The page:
1) After a Korean exits prison, a white block of tofu, nothing else, is the first thing that they are supposed to eat. By doing this, they have a better chance to live a life of purity from that point after. 

2) My Korean mother told me about the “folk item / food” that is tofu because she said she wants me to know that even if I make a grave mistake, I will always have a chance at redemption if I assume the right mentality. 

3) My Korean mother told me this when I was eating dinner with my family. I asked if there are any Korean foods that have a traditional / folk significance, and after a moment of thinking she came up with the above example.

4) This practice started in the prisons of the Joseon dynasty, but is now seen in modern-day Korean noir films. Perhaps tied to its longevity is the fact that tofu is already such a staple food for Koreans. Also, in prison they only give inmates bean rice for food (no tofu). Tofu is also made from beans, but it is an elevated form of bean to the one included in rice in prisons.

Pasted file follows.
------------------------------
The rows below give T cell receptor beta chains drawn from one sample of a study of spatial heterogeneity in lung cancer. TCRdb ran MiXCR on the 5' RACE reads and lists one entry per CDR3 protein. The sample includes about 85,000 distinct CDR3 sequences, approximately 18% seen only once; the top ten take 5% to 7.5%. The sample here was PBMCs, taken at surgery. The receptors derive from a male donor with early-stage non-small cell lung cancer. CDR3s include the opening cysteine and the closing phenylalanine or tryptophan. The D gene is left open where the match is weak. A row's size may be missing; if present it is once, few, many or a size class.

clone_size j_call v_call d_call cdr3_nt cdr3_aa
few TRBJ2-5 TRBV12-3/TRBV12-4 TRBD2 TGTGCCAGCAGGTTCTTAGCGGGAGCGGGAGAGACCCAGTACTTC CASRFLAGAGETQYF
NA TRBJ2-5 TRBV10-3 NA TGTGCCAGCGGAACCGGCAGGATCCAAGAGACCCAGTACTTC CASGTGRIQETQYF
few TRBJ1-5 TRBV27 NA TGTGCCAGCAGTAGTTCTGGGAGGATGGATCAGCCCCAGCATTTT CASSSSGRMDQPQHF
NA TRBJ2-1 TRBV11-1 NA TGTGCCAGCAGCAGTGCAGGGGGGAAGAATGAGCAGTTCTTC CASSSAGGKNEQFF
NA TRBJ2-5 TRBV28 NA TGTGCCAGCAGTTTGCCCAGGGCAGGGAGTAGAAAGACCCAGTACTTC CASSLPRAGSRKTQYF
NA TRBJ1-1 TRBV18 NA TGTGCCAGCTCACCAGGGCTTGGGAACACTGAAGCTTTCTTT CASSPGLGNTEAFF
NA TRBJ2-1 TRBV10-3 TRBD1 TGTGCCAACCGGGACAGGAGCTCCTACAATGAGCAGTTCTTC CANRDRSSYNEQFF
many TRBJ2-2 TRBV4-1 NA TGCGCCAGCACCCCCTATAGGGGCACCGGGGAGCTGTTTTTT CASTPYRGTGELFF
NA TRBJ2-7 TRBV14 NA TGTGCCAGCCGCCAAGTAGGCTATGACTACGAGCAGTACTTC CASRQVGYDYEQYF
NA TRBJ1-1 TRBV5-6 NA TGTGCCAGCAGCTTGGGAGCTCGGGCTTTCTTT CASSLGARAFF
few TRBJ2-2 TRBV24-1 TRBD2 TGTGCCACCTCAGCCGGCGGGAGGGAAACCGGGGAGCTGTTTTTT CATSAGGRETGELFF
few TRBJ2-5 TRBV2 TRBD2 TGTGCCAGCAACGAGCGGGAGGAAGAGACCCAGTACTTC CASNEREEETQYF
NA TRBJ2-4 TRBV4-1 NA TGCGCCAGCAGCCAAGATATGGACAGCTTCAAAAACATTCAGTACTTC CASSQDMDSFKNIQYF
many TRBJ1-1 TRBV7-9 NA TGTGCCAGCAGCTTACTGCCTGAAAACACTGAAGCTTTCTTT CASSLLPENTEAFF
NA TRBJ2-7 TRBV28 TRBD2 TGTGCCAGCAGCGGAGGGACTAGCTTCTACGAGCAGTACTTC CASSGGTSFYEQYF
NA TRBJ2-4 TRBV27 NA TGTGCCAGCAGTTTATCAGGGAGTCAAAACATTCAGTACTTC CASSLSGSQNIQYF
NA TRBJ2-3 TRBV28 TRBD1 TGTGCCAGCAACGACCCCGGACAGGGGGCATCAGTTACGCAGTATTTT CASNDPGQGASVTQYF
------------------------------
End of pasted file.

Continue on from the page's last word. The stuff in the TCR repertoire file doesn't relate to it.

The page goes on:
Even Monkeys Can Fall from Trees

Original Phrase: 원숭이도 나무에서 떨어진다
Translation: Even monkeys can fall from trees.

K is a Korean American whose parents are of Korean ancestry. He is currently in college. He says that he had heard this proverb from his parents. This piece is memorable to him because he tries to take this message to heart when it comes to doing anything.

Context: This proverb came up in a discussion about proverbs. There was a back and forth between interesting proverbs and what they meant before this piece came up.